Since the beginning of the month access to media such as WhatsApp, Facebook and Twitter, as well as dating sites Tinder and Grindr, have been blocked unless users pay a 200-shilling (USD 0.05, 0.04 euro) daily tax.
In a statement, President Yoweri Museveni justified the move saying many citizens did not pay their taxes as they were meant to, and should not "donate money to foreign companies through chatting or even lying" on social media.
Scores of protesters marched towards parliament, with the rally turning chaotic as a large group of market vendors and motorcycle taxi drivers faced off against police in anti-riot gear, with some lobbing stones at the officers.
"Teargas was fired and some live ammunition was fired into the air to disperse the crowd," police spokesman Luke Owoyesigire, adding two protesters had been arrested. "During the unlawful procession officers had to act. Some of our officers were assaulted."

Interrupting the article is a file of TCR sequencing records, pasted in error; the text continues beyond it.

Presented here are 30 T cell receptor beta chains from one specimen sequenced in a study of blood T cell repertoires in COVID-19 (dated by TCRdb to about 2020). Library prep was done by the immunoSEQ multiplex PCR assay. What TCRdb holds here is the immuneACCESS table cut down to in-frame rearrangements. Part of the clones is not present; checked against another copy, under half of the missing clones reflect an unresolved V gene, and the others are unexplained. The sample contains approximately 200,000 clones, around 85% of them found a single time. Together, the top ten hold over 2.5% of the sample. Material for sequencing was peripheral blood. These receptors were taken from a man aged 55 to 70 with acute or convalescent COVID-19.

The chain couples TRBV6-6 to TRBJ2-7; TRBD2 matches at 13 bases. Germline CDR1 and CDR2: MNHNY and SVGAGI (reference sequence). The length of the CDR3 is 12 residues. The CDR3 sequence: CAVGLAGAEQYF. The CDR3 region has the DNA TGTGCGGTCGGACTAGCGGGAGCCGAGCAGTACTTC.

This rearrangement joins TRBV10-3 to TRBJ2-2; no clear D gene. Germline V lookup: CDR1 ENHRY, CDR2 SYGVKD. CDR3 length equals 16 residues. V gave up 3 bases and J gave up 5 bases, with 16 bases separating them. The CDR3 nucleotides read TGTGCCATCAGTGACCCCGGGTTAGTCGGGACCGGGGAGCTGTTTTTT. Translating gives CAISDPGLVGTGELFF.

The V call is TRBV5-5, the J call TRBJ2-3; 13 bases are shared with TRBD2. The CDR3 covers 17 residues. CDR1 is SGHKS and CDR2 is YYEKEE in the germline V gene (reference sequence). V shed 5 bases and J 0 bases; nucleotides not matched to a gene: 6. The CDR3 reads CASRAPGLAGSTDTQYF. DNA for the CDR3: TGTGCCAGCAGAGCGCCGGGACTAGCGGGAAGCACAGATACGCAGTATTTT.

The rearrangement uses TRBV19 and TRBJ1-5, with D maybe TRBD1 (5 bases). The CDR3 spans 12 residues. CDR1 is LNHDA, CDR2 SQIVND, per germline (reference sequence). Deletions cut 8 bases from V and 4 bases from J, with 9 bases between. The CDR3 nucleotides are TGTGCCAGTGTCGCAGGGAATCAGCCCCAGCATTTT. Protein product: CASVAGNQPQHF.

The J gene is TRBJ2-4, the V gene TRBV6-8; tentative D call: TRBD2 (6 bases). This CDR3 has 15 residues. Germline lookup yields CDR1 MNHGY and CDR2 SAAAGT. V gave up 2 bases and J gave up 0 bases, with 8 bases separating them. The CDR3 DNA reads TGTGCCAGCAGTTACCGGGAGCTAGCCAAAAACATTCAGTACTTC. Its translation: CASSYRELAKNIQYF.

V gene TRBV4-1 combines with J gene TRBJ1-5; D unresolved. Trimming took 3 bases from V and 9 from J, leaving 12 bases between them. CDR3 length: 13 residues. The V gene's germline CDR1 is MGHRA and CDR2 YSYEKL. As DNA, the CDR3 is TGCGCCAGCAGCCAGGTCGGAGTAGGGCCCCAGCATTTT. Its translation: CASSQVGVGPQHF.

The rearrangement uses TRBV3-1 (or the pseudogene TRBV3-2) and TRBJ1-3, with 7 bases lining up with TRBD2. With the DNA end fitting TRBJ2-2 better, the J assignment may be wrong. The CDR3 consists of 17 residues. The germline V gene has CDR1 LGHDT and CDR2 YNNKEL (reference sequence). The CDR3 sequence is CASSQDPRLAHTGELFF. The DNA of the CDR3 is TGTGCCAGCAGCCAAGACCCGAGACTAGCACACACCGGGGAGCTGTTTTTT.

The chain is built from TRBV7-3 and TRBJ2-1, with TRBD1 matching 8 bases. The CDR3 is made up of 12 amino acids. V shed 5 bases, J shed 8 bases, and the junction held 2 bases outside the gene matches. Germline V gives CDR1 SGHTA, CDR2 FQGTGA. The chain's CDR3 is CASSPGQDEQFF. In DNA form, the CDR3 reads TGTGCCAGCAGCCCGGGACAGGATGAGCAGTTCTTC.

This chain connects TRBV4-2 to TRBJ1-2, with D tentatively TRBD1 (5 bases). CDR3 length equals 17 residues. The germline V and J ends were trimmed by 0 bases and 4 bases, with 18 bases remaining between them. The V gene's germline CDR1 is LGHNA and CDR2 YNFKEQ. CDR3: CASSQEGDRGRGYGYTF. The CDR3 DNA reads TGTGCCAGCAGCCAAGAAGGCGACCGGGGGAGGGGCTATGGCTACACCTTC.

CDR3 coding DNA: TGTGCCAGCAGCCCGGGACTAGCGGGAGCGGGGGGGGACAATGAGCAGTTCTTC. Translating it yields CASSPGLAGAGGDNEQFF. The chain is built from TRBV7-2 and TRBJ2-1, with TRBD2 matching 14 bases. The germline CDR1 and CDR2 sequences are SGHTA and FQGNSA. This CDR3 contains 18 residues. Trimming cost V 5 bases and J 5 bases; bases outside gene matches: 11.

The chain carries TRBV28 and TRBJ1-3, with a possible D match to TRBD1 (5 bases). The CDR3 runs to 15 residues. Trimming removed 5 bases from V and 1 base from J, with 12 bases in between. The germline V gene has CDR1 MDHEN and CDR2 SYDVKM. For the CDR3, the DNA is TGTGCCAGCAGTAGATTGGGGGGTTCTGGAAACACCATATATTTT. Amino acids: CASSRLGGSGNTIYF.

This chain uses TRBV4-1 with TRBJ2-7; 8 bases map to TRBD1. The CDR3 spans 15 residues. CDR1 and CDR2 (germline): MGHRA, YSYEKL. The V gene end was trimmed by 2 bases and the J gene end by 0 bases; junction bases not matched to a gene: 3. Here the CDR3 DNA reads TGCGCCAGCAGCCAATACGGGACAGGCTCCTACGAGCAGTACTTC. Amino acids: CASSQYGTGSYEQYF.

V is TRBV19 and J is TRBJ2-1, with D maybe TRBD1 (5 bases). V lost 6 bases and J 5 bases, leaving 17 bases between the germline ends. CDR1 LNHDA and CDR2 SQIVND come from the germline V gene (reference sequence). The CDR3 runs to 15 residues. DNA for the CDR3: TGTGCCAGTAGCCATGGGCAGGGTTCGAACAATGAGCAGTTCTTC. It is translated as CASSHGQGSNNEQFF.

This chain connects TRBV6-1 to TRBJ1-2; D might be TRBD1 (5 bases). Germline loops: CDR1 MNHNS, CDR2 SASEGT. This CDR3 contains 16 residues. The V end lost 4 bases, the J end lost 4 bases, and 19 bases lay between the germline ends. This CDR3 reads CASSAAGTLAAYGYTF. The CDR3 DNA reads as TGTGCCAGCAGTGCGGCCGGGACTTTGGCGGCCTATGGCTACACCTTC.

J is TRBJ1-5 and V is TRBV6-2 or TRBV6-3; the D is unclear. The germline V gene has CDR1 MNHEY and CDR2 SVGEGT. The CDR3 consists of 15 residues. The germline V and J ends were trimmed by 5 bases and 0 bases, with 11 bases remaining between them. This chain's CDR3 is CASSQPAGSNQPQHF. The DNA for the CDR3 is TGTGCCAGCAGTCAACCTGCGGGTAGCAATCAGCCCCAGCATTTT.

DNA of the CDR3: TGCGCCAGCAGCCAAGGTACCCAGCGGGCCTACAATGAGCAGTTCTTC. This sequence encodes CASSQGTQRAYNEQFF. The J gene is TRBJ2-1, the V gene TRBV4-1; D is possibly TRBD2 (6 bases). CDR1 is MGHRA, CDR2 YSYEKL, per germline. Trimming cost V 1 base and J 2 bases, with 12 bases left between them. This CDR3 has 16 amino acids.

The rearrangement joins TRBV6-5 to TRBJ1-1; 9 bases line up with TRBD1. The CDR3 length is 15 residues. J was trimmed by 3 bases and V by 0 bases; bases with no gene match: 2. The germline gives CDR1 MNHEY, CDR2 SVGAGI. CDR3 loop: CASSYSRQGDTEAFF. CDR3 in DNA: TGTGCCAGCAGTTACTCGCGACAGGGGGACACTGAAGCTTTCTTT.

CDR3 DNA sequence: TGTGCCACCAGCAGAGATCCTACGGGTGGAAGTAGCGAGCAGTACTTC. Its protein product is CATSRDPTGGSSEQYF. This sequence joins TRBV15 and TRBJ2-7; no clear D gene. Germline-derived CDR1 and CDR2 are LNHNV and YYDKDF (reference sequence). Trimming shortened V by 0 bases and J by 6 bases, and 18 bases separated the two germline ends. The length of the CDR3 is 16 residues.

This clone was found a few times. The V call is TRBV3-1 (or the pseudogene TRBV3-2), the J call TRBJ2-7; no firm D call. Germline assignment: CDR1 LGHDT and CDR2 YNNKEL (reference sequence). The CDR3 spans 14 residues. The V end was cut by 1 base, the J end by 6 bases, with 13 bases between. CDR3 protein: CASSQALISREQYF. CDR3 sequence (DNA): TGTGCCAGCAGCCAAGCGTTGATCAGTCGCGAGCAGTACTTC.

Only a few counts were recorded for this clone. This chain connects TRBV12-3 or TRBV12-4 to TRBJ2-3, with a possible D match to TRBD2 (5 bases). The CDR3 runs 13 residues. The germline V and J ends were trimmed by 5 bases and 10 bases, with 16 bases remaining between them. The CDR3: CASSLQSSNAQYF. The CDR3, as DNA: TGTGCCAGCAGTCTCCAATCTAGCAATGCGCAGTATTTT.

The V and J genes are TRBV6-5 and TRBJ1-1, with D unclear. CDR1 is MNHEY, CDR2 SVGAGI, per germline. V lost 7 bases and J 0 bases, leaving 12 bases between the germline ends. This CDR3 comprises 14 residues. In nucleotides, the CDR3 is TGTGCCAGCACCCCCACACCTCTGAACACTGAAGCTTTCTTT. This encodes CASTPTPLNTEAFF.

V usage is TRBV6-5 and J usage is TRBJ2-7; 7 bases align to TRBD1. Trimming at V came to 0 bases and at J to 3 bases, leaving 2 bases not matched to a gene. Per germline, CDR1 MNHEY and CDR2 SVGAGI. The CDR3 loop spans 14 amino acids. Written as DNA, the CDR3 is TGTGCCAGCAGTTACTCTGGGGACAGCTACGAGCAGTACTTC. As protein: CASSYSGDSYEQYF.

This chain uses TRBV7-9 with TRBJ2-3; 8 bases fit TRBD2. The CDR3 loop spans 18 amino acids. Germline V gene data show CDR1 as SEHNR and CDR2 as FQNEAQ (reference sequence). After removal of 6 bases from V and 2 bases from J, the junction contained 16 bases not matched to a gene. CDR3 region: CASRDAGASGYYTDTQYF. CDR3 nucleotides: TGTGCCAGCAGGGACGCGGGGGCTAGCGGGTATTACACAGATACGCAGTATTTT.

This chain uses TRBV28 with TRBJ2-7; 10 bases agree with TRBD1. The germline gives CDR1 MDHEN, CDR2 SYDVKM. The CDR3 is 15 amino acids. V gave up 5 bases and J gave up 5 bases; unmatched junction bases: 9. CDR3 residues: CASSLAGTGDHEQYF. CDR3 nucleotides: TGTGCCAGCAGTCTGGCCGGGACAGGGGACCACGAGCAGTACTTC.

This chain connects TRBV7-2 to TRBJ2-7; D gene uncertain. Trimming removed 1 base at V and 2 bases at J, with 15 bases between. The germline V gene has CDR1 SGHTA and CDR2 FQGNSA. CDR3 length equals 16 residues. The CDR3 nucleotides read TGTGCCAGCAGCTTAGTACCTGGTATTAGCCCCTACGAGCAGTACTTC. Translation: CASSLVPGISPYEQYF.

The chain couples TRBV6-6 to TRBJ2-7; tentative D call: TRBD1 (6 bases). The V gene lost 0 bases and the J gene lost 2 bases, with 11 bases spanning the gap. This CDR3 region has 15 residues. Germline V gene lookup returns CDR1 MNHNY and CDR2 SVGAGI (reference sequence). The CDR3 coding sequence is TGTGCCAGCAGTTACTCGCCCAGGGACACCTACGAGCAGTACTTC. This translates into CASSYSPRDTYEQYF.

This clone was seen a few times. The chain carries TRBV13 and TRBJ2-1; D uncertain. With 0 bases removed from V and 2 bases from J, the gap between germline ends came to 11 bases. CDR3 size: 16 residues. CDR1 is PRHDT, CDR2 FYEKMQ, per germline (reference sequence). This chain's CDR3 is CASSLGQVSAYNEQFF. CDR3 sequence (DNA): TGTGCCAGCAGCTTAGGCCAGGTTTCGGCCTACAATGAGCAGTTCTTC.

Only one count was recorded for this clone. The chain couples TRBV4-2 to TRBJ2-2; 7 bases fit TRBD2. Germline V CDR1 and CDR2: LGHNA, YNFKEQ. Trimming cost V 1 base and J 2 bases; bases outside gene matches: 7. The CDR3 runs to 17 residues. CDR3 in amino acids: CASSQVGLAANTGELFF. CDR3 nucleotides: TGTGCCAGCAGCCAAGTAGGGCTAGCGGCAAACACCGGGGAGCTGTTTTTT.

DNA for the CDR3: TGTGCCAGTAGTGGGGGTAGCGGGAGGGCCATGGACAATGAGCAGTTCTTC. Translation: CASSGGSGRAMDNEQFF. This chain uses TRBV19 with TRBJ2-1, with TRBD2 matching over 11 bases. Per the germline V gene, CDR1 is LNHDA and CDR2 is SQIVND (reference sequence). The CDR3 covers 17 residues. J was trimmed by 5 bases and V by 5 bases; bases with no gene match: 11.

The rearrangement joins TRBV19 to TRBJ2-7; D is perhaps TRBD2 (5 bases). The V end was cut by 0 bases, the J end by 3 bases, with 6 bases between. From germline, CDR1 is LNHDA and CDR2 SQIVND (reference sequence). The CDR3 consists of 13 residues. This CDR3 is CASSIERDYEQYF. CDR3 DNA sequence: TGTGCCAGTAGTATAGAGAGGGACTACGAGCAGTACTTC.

Police attempted to arrest Wine, but his supporters successfully defended him and he arrived at parliament where he hopes to address MPs later today.
"We set out to show our displeasure at the social media and mobile money taxes. We had informed the police of our intention to march and so we are dismayed at the use of brute force and live ammunition to break up a peaceful protest," said one of the organisers, prominent television journalist Raymond Mujuni. "It's not right. Our rights as citizens are being trampled upon.
(This story has not been edited by Business Standard staff and is auto-generated from a syndicated feed.)